Spooky Road Trip: The Haunted America Conference

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This Saturday, I drove nine hours total (in some very foggy conditions) to hear some of my favorite paranormal scholars speak about ghosts and other supernatural beings. Since this was my very first conference in the area of the paranormal, I did not know what to expect. I have been to many academic conferences, which can sometimes be very intimidating and stuffy. What I found at the Haunted America Conference was a friendly and welcoming group of people, with interesting stories and insights. I left with my commonplace book full of new avenues of research, along with ideas for growing my own “ghost business.”

The conference was two days with a variety of speakers during the day and activities in the evening. I, needing to work on my dissertation, only attended Saturday’s day sessions (woke up at 3 a.m….I love ghosts!). The evening activities looked so interesting–ghost hunts, a dumb supper, technical workshops, walking tours–and I look forward to signing up next year. When not in sessions, I walked around the Vendors Room and conversed with folks promoting their podcasts, publications, ghost tourism businesses, and products (candles, pendulums, jewelry). There was also an extensive raffle that read like my Christmas List. Unfortunately, I didn’t win the Ouija cheese board and Walking Dead wine.

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A view of the Vendors Room.

Below are some of my conference highlights.

  • I  finally met Colin Dickey and Sarah Chavez! Colin, author of Ghostland: An American History in Haunted Places, presented on American grave robbers. I especially enjoyed how the history of medical colleges were woven into the narrative. Sarah Chavez, my favorite death feminist, spoke about the relationship between food and death. Check out more of her work at Nourishing Death and Death and The Maiden. Side note: Sarah had very cool nails.
  • I met one of my favorite bloggers, Jennifer Jones of The Dead History. Once a paranormal investigator, Jennifer now runs a blog full of very extensive historical research on haunted locations and tombstones. I really appreciate the humanist approach she brings to her research.
  • I read so many Rosemary Ellen Guiley books when I was growing up. In her presentation “Strange Encounters and Strange Things,” Rosemary shared stories about werewolves, aliens, cursed objects, and other strange creatures.
  • I also grew up reading the website Prairie Ghosts, so I knew I had to attend a conference hosted by Troy Taylor and his Haunted America team. Troy has written 120 books on ghosts, hauntings, history, crime and the unexplained in America. So, he knows his stuff. He presented on the relationship between music, death, and the devil. He’s a very entertaining speaker; he reminded me of a very cool radio DJ. 
  • I met the very kind folks of the See You On The Other Side podcast. Their website describes their work as “a rock band’s journey into the afterlife, UFOs, entertainment, and weird science.” Their podcast, as I understand, discusses a supernatural topic each episode and includes a song inspired by the subject matter. A creative idea, right? They entertained us during breaks the entire conference. I look forward to giving their podcast a listen!

Overall, it was definitely worth the nine-hour drive. I look forward to attending next year. Maybe I’ll see you there?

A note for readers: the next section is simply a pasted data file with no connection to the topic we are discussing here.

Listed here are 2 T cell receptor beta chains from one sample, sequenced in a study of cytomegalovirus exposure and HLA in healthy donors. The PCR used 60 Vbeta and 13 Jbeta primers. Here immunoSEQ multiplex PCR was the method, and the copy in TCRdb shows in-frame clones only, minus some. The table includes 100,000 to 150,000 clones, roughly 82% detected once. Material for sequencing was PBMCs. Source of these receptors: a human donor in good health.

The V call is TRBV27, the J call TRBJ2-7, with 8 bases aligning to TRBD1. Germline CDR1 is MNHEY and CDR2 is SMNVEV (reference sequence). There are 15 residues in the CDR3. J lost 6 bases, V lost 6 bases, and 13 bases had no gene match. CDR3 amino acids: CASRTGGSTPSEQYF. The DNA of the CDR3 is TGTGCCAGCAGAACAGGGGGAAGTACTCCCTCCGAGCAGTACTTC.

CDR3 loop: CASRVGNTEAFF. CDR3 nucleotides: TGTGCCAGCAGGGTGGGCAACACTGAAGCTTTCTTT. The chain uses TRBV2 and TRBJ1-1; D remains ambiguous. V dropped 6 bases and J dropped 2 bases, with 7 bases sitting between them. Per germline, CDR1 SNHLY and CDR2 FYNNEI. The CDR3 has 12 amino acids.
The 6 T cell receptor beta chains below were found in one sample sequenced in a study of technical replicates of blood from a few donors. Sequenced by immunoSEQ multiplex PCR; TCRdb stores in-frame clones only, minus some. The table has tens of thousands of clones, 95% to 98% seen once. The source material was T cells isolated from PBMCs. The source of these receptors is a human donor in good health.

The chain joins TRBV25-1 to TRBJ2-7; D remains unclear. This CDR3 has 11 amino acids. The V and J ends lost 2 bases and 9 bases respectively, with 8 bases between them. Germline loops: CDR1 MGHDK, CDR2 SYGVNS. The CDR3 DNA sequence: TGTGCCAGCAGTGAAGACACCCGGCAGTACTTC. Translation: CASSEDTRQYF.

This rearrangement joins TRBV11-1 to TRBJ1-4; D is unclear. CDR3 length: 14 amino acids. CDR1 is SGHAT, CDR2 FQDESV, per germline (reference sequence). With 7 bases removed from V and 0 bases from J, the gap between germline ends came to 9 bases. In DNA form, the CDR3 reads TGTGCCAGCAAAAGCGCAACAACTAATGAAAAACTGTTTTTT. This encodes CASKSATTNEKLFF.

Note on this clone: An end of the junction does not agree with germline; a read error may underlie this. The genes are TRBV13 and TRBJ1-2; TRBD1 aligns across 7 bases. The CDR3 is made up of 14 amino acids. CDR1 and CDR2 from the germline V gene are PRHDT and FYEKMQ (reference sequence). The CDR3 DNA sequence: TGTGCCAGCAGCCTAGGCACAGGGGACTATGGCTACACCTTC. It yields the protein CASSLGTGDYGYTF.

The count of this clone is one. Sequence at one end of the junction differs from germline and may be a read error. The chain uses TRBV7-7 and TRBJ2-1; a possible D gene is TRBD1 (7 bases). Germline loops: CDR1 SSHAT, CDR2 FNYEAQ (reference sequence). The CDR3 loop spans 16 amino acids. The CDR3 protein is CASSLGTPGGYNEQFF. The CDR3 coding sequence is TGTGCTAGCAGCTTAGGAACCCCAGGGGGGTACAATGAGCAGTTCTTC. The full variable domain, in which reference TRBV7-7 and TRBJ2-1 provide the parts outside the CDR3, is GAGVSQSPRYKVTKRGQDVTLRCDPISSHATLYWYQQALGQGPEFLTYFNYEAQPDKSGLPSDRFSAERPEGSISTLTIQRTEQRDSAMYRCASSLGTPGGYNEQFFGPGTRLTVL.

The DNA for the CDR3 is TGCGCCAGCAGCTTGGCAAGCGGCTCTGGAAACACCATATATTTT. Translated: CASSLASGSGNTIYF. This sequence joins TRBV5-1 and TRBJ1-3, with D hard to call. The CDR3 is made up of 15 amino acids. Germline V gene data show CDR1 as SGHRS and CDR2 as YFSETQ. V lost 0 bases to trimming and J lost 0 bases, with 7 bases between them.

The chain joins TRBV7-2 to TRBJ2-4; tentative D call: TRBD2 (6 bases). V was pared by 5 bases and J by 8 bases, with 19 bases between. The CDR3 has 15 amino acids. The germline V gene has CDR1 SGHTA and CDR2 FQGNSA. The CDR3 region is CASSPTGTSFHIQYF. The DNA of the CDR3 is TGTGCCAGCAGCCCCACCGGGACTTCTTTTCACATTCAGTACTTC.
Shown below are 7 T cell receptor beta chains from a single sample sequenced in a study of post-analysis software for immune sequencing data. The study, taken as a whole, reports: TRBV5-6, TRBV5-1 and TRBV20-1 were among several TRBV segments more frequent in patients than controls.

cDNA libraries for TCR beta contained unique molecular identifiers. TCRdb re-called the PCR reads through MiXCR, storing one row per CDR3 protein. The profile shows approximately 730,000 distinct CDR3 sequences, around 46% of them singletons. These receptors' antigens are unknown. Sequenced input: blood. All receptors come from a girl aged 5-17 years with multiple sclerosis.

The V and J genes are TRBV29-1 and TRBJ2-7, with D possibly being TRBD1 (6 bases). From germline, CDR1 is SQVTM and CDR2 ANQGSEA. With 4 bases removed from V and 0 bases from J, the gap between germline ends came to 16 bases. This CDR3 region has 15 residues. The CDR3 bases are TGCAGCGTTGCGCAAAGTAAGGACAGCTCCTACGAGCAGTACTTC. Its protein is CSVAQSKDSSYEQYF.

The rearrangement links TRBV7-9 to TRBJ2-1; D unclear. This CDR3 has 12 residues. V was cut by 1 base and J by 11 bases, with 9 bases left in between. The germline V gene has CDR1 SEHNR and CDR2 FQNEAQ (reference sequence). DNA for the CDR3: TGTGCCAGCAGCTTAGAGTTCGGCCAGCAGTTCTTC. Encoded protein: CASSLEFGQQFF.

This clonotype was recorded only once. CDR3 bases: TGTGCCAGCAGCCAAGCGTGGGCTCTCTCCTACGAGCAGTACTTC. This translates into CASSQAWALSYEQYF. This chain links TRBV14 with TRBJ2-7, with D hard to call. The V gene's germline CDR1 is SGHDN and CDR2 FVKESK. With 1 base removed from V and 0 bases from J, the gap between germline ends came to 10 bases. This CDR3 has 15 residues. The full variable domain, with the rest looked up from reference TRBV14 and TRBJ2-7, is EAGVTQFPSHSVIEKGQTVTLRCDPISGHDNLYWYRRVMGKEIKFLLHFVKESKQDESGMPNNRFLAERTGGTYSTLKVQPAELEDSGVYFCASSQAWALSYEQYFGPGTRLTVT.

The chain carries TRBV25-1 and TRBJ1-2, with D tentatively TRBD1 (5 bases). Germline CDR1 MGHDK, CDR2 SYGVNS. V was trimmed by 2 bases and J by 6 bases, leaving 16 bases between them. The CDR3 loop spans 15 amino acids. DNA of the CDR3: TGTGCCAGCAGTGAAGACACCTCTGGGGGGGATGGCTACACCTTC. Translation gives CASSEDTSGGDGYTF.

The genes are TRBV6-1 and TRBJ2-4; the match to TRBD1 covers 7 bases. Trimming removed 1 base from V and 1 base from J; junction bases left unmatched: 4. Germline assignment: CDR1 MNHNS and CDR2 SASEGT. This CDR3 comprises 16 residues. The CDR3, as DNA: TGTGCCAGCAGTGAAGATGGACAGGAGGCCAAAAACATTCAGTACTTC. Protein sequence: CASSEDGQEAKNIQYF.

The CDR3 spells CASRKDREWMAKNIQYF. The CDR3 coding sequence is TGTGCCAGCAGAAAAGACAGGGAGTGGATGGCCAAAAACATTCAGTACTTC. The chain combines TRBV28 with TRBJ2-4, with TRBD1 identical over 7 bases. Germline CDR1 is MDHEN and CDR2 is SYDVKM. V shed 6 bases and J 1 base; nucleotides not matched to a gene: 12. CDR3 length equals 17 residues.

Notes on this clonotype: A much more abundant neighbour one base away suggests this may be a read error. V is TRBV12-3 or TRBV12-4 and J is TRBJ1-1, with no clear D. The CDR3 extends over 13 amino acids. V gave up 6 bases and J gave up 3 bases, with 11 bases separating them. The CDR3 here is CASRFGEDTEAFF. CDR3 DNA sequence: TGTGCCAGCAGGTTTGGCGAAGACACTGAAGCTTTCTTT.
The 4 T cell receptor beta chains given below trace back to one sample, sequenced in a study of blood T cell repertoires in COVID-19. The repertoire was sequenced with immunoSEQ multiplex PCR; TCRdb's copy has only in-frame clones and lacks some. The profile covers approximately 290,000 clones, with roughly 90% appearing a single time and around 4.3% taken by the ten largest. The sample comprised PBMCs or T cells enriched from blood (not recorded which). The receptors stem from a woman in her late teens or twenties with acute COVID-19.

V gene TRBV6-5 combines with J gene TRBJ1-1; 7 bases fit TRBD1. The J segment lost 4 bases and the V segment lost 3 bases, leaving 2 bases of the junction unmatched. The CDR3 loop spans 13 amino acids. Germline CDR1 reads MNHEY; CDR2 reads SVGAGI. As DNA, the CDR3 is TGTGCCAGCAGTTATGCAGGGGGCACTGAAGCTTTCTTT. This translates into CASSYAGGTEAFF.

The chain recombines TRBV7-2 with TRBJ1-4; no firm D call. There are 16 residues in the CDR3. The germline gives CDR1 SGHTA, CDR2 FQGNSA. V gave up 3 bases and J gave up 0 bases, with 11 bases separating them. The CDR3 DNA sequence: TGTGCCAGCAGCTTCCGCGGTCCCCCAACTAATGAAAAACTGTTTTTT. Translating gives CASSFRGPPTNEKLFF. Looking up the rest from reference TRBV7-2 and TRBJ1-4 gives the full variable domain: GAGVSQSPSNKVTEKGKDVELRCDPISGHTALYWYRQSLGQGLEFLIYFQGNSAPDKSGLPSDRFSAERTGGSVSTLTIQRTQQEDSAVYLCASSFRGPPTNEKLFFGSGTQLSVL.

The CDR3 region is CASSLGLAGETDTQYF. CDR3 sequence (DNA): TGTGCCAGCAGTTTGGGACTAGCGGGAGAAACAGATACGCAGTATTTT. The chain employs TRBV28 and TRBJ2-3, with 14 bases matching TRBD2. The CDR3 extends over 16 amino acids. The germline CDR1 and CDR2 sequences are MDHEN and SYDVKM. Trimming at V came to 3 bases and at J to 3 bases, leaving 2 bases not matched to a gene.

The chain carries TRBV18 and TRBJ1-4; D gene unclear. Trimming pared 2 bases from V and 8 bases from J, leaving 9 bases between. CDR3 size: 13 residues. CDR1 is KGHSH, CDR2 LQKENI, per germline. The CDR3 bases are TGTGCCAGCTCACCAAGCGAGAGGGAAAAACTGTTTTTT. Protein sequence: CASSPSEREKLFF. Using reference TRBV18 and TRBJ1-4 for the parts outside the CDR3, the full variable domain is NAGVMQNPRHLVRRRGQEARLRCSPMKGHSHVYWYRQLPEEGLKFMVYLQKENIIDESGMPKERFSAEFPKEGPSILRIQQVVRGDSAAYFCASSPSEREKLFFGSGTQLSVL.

January Hiatus

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While not too much of a shock, the blog is taking a hiatus until February. This will give me time to finish work and school projects, while also giving me the opportunity to plan future posts for this site.

Sorry for the delay and thanks for being a friend!

 

My Spooky Christmas Reading List

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This December, I am embracing the holiday spirits. I have decided to (1) read a ghost story every day until Christmas and (2) learn more about the pagan origins of the holiday. Any excuse to buy more books right? The following are books I plan on reading this month. I have also included some online articles for those interested in additional and shorter readings on the season.

My Christmas Bookshelf

Below are books I am hoping to consume or have already this holiday season (except for The Ghosts of Christmas Past and Classic Ghost Stories: Spooky Tales to Read at Christmas which I’m still waiting to have delivered).

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I ordered two books from my favorite online used book seller La Creeperie: Christmas Ghosts and Mistletoe Mayhem. Both books are anthologies filled with short ghost stories. I mostly purchased these books because of the covers. I mean…

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I highly recommend La Creeperie for rare anthologies and some fun covers (along with any horror and occult books you desire). The store gets most of my paycheck. 🙂

My favorite anthologies from the batch are The Valancourt Books of Victorian Christmas Ghost Stories. The stories chosen did not overlap with my many other ghost story anthologies, so I was extremely happy. Each story comes with a brief introduction about the author and where it was first published. Each volume also comes with an interesting historical overview of the Victorian tradition of ghost stories at Christmas.

I am also reading some Charles Dickens’ ghost stories for obvious reasons.

In an effort to learn more about the pagan origins of the season, I purchased two Llewellyn books. While I have not had the chance to to read The Old Magic of ChristmasI flew through Yule: Rituals, Recipes & Lore, which is part of their Sabbat Essentials series. Even if you are not a practicing pagan, the book reveals the reasons behind some common traditions and gives you ideas for some new ones.